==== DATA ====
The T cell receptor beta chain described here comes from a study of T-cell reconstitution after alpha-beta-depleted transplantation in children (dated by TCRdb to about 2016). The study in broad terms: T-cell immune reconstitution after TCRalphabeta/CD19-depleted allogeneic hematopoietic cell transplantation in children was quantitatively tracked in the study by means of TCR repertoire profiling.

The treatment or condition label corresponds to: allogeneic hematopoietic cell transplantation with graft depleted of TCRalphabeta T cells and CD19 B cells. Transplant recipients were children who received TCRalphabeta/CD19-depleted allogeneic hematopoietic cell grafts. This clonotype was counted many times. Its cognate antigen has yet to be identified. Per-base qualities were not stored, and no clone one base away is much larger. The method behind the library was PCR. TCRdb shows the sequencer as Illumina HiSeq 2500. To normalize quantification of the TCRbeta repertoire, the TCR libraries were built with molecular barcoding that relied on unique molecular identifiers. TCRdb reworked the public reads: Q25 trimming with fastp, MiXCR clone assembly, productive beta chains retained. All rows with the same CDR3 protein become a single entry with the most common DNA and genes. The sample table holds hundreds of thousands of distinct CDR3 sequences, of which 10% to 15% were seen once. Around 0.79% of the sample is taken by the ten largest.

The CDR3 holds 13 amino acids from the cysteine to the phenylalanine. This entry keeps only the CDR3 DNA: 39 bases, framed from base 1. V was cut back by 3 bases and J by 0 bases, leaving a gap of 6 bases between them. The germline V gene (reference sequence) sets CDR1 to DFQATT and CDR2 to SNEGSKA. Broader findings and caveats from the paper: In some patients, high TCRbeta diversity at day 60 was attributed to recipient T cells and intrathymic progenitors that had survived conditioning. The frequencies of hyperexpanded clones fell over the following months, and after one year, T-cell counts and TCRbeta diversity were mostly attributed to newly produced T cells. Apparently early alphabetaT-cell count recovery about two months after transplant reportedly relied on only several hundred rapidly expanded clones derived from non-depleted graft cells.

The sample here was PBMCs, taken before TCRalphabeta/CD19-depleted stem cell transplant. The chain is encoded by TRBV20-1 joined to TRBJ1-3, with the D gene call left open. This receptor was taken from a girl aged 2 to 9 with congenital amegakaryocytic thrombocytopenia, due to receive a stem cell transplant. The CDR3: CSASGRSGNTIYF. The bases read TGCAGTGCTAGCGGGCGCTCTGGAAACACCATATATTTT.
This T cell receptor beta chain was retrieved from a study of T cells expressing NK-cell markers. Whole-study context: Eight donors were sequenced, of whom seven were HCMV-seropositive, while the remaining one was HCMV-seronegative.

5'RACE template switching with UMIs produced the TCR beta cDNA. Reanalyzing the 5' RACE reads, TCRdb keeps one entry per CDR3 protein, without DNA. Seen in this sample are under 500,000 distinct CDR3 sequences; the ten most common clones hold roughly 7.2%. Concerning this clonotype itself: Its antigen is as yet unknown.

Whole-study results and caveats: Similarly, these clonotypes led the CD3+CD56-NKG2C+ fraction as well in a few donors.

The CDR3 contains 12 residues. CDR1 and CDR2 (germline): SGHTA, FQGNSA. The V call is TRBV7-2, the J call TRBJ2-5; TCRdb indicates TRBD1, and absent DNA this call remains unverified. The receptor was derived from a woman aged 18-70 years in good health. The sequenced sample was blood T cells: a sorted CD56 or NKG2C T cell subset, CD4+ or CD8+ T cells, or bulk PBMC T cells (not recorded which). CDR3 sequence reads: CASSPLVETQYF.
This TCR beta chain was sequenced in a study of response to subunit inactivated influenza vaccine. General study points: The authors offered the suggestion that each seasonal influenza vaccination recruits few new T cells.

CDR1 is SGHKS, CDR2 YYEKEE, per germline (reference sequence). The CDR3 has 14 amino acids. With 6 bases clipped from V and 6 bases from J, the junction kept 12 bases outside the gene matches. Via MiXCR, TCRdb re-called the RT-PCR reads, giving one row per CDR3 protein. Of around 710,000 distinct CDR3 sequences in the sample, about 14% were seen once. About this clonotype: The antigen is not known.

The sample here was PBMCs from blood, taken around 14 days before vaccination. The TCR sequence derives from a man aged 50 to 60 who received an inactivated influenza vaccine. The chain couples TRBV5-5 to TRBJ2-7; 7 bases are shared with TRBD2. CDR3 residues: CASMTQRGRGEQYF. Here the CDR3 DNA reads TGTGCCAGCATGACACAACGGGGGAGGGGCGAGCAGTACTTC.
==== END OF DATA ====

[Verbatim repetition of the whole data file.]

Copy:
The T cell receptor beta chain described here comes from a study of T-cell reconstitution after alpha-beta-depleted transplantation in children (dated by TCRdb to about 2016). The study in broad terms: T-cell immune reconstitution after TCRalphabeta/CD19-depleted allogeneic hematopoietic cell transplantation in children was quantitatively tracked in the study by means of TCR repertoire profiling.

The treatment or condition label corresponds to: allogeneic hematopoietic cell transplantation with graft depleted of TCRalphabeta T cells and CD19 B cells. Transplant recipients were children who received TCRalphabeta/CD19-depleted allogeneic hematopoietic cell grafts. This clonotype was counted many times. Its cognate antigen has yet to be identified. Per-base qualities were not stored, and no clone one base away is much larger. The method behind the library was PCR. TCRdb shows the sequencer as Illumina HiSeq 2500. To normalize quantification of the TCRbeta repertoire, the TCR libraries were built with molecular barcoding that relied on unique molecular identifiers. TCRdb reworked the public reads: Q25 trimming with fastp, MiXCR clone assembly, productive beta chains retained. All rows with the same CDR3 protein become a single entry with the most common DNA and genes. The sample table holds hundreds of thousands of distinct CDR3 sequences, of which 10% to 15% were seen once. Around 0.79% of the sample is taken by the ten largest.

The CDR3 holds 13 amino acids from the cysteine to the phenylalanine. This entry keeps only the CDR3 DNA: 39 bases, framed from base 1. V was cut back by 3 bases and J by 0 bases, leaving a gap of 6 bases between them. The germline V gene (reference sequence) sets CDR1 to DFQATT and CDR2 to SNEGSKA. Broader findings and caveats from the paper: In some patients, high TCRbeta diversity at day 60 was attributed to recipient T cells and intrathymic progenitors that had survived conditioning. The frequencies of hyperexpanded clones fell over the following months, and after one year, T-cell counts and TCRbeta diversity were mostly attributed to newly produced T cells. Apparently early alphabetaT-cell count recovery about two months after transplant reportedly relied on only several hundred rapidly expanded clones derived from non-depleted graft cells.

The sample here was PBMCs, taken before TCRalphabeta/CD19-depleted stem cell transplant. The chain is encoded by TRBV20-1 joined to TRBJ1-3, with the D gene call left open. This receptor was taken from a girl aged 2 to 9 with congenital amegakaryocytic thrombocytopenia, due to receive a stem cell transplant. The CDR3: CSASGRSGNTIYF. The bases read TGCAGTGCTAGCGGGCGCTCTGGAAACACCATATATTTT.
This T cell receptor beta chain was retrieved from a study of T cells expressing NK-cell markers. Whole-study context: Eight donors were sequenced, of whom seven were HCMV-seropositive, while the remaining one was HCMV-seronegative.

5'RACE template switching with UMIs produced the TCR beta cDNA. Reanalyzing the 5' RACE reads, TCRdb keeps one entry per CDR3 protein, without DNA. Seen in this sample are under 500,000 distinct CDR3 sequences; the ten most common clones hold roughly 7.2%. Concerning this clonotype itself: Its antigen is as yet unknown.

Whole-study results and caveats: Similarly, these clonotypes led the CD3+CD56-NKG2C+ fraction as well in a few donors.

The CDR3 contains 12 residues. CDR1 and CDR2 (germline): SGHTA, FQGNSA. The V call is TRBV7-2, the J call TRBJ2-5; TCRdb indicates TRBD1, and absent DNA this call remains unverified. The receptor was derived from a woman aged 18-70 years in good health. The sequenced sample was blood T cells: a sorted CD56 or NKG2C T cell subset, CD4+ or CD8+ T cells, or bulk PBMC T cells (not recorded which). CDR3 sequence reads: CASSPLVETQYF.
This TCR beta chain was sequenced in a study of response to subunit inactivated influenza vaccine. General study points: The authors offered the suggestion that each seasonal influenza vaccination recruits few new T cells.

CDR1 is SGHKS, CDR2 YYEKEE, per germline (reference sequence). The CDR3 has 14 amino acids. With 6 bases clipped from V and 6 bases from J, the junction kept 12 bases outside the gene matches. Via MiXCR, TCRdb re-called the RT-PCR reads, giving one row per CDR3 protein. Of around 710,000 distinct CDR3 sequences in the sample, about 14% were seen once. About this clonotype: The antigen is not known.

The sample here was PBMCs from blood, taken around 14 days before vaccination. The TCR sequence derives from a man aged 50 to 60 who received an inactivated influenza vaccine. The chain couples TRBV5-5 to TRBJ2-7; 7 bases are shared with TRBD2. CDR3 residues: CASMTQRGRGEQYF. Here the CDR3 DNA reads TGTGCCAGCATGACACAACGGGGGAGGGGCGAGCAGTACTTC.